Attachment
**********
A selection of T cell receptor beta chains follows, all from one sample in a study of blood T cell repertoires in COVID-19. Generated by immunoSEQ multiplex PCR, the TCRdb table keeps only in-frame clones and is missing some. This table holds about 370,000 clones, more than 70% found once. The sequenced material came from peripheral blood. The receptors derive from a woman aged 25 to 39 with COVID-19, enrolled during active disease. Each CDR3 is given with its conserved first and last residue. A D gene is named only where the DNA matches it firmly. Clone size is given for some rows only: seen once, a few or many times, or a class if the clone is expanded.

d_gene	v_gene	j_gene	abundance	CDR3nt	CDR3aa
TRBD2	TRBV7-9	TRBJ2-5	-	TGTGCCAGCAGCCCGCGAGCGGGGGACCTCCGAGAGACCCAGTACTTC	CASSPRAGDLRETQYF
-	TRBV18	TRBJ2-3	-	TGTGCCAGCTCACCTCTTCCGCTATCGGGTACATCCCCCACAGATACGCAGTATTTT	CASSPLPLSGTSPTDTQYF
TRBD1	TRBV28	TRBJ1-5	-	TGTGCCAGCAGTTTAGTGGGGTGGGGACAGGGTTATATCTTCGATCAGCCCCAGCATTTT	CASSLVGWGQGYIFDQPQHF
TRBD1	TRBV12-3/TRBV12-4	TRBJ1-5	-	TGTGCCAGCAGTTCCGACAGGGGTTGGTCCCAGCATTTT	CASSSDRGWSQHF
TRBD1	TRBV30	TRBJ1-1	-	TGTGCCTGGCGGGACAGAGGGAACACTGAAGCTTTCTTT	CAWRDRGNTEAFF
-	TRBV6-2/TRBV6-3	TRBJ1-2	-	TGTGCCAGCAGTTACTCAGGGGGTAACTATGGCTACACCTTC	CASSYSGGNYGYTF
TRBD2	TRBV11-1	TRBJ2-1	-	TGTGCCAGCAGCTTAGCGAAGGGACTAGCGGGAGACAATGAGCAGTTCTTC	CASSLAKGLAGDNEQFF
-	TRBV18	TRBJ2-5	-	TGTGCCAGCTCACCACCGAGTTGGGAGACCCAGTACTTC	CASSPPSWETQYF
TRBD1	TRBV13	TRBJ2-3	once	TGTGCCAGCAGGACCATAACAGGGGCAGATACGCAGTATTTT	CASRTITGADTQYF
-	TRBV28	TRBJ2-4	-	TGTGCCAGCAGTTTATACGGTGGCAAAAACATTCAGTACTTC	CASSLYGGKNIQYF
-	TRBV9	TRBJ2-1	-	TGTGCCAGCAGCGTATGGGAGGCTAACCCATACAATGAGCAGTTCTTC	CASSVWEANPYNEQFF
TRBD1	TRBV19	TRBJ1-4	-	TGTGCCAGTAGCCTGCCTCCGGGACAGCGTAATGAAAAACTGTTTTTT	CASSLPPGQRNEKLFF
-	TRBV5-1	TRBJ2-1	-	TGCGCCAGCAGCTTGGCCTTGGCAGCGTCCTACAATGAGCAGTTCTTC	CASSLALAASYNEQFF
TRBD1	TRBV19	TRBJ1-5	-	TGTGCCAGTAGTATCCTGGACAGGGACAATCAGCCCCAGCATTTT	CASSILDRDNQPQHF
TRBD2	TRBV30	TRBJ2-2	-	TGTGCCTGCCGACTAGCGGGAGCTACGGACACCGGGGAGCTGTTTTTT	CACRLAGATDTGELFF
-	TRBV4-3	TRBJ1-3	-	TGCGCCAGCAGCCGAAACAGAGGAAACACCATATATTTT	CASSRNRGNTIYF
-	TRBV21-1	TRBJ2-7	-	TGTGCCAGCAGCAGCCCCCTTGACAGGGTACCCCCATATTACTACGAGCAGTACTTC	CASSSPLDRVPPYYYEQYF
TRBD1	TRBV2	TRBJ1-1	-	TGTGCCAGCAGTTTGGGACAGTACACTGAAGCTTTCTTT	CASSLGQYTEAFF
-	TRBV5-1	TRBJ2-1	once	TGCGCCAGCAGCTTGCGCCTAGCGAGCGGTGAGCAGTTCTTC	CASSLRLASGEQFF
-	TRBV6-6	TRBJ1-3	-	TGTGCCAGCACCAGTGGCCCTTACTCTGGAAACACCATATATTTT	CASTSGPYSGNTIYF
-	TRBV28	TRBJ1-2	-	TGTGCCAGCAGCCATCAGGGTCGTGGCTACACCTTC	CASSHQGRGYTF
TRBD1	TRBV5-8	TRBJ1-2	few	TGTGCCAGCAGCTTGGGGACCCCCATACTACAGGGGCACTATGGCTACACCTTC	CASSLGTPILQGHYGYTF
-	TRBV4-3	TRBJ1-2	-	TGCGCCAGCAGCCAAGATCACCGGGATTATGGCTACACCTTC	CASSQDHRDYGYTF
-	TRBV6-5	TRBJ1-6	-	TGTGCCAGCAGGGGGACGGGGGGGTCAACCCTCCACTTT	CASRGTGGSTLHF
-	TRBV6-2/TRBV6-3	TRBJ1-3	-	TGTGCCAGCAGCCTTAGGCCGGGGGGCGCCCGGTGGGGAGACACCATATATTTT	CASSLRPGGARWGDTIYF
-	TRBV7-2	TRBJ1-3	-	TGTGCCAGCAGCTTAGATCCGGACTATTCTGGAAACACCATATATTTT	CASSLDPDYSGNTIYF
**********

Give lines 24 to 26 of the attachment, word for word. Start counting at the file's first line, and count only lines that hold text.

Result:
TRBD1	TRBV5-8	TRBJ1-2	few	TGTGCCAGCAGCTTGGGGACCCCCATACTACAGGGGCACTATGGCTACACCTTC	CASSLGTPILQGHYGYTF
-	TRBV4-3	TRBJ1-2	-	TGCGCCAGCAGCCAAGATCACCGGGATTATGGCTACACCTTC	CASSQDHRDYGYTF
-	TRBV6-5	TRBJ1-6	-	TGTGCCAGCAGGGGGACGGGGGGGTCAACCCTCCACTTT	CASRGTGGSTLHF